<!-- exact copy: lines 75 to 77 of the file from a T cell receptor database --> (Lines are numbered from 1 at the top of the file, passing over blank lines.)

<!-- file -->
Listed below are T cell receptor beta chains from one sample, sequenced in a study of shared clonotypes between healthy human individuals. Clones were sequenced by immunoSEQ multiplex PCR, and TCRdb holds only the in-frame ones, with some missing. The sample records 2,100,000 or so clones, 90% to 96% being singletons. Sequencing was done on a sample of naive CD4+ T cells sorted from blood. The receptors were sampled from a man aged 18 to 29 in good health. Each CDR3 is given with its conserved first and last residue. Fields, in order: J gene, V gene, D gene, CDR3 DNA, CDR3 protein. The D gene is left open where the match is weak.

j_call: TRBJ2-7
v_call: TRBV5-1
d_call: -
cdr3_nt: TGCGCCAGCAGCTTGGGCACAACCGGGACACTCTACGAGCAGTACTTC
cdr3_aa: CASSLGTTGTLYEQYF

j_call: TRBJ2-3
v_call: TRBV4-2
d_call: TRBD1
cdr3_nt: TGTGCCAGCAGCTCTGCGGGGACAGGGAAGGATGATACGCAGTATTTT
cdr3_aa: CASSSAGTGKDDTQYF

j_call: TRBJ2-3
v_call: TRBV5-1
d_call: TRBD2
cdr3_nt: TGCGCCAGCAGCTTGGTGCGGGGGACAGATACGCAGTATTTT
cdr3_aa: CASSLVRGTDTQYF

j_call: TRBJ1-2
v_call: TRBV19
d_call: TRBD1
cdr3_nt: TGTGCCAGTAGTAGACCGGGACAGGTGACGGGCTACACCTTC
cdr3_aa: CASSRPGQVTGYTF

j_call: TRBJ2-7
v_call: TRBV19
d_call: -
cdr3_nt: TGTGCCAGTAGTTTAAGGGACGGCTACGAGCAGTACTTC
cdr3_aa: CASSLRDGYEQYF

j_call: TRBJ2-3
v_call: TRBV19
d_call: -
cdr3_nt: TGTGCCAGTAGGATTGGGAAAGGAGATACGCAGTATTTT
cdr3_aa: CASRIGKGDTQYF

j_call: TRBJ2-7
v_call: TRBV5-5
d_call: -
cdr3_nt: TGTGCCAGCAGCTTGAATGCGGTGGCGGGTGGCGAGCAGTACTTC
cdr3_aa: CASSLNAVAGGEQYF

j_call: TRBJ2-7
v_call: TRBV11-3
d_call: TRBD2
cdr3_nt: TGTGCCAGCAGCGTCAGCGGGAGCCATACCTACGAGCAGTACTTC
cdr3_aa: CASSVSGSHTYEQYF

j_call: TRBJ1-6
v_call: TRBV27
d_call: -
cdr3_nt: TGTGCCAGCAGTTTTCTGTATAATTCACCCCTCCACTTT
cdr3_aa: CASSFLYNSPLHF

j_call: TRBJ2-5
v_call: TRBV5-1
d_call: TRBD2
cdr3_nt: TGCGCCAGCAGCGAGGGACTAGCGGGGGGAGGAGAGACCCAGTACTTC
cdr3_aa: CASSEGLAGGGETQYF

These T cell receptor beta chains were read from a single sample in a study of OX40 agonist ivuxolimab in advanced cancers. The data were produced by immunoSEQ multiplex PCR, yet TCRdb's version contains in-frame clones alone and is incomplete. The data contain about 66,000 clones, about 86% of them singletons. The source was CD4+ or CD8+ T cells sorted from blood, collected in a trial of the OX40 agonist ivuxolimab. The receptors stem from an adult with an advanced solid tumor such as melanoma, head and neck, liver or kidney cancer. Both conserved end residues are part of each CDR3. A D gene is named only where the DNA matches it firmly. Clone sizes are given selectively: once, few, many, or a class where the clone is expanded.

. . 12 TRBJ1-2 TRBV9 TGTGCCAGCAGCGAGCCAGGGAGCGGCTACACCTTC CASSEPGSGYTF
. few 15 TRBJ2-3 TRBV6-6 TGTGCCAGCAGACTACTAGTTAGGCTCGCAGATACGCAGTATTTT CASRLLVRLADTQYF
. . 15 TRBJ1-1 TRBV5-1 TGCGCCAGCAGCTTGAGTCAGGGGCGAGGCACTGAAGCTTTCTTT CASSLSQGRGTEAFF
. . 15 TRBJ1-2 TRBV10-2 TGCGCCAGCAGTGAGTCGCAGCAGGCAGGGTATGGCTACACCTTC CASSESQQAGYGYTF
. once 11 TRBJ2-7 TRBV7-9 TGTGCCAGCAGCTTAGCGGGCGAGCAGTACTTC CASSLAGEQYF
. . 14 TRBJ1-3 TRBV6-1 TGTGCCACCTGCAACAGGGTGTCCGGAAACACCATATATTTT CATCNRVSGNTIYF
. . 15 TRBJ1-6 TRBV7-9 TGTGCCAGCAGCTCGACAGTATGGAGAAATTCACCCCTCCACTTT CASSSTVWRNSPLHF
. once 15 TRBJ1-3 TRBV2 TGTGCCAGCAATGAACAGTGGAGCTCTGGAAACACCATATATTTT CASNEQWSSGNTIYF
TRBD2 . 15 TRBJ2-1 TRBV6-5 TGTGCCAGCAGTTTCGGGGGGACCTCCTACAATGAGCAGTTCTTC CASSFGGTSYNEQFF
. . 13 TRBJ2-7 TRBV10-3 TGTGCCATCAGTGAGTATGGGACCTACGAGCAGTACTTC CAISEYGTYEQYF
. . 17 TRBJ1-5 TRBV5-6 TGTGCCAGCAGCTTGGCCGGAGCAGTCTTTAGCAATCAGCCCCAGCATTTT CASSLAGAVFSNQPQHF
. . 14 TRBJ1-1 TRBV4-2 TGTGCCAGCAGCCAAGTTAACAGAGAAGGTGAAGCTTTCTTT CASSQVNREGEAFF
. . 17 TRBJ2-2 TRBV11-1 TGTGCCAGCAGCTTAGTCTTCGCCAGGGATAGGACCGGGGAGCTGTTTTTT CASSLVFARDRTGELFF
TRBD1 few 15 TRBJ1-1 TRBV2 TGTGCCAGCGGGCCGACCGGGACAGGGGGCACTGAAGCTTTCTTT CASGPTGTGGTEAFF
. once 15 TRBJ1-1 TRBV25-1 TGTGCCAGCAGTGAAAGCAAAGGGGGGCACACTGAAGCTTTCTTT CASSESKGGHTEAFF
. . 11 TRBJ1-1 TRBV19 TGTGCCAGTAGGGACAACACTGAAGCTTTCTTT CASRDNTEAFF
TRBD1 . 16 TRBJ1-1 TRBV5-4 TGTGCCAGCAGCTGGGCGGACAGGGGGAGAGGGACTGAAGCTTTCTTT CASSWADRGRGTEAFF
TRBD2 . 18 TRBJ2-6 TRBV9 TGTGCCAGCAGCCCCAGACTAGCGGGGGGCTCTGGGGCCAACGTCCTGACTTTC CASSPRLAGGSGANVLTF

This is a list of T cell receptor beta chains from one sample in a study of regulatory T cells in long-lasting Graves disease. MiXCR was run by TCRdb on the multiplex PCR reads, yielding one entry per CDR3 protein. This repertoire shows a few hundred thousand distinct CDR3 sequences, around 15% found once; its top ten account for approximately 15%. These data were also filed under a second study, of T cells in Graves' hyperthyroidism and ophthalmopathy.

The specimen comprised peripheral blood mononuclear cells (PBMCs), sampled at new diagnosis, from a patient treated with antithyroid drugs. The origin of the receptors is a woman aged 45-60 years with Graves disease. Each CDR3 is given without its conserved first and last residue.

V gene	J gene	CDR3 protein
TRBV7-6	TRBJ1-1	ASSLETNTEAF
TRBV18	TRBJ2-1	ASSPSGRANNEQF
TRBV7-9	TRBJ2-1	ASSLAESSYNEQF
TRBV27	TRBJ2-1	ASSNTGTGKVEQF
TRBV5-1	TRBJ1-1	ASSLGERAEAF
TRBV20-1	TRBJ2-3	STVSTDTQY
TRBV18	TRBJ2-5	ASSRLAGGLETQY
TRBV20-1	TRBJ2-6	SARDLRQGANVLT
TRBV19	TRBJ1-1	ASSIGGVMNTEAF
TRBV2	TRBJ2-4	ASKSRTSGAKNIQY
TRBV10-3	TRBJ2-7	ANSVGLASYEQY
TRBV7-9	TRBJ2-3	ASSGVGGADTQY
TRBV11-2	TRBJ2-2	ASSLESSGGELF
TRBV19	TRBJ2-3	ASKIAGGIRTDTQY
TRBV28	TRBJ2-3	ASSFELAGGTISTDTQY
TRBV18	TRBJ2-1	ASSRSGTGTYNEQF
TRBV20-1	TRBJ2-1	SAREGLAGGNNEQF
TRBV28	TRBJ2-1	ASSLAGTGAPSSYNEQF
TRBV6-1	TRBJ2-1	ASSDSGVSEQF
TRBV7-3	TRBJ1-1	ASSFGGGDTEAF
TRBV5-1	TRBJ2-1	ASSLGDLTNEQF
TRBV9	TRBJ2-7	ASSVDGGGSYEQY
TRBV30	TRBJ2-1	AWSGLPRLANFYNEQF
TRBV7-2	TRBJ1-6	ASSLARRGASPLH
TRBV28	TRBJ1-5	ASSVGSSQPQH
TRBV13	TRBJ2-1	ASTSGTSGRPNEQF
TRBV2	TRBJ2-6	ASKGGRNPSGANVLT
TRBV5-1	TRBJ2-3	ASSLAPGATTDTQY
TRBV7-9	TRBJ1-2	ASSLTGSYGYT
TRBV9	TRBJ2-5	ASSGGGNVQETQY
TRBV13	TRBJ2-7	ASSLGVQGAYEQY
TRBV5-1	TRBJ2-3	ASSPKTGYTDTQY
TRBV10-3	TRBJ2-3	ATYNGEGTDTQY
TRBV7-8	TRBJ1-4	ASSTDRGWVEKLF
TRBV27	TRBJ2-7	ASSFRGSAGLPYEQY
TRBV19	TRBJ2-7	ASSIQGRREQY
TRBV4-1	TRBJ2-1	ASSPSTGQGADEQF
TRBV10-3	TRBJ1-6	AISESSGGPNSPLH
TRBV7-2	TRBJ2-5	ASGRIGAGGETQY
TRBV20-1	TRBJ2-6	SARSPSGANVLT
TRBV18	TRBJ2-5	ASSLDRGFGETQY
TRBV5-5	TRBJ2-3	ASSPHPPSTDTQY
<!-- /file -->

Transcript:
TRBV18	TRBJ2-1	ASSPSGRANNEQF
TRBV7-9	TRBJ2-1	ASSLAESSYNEQF
TRBV27	TRBJ2-1	ASSNTGTGKVEQF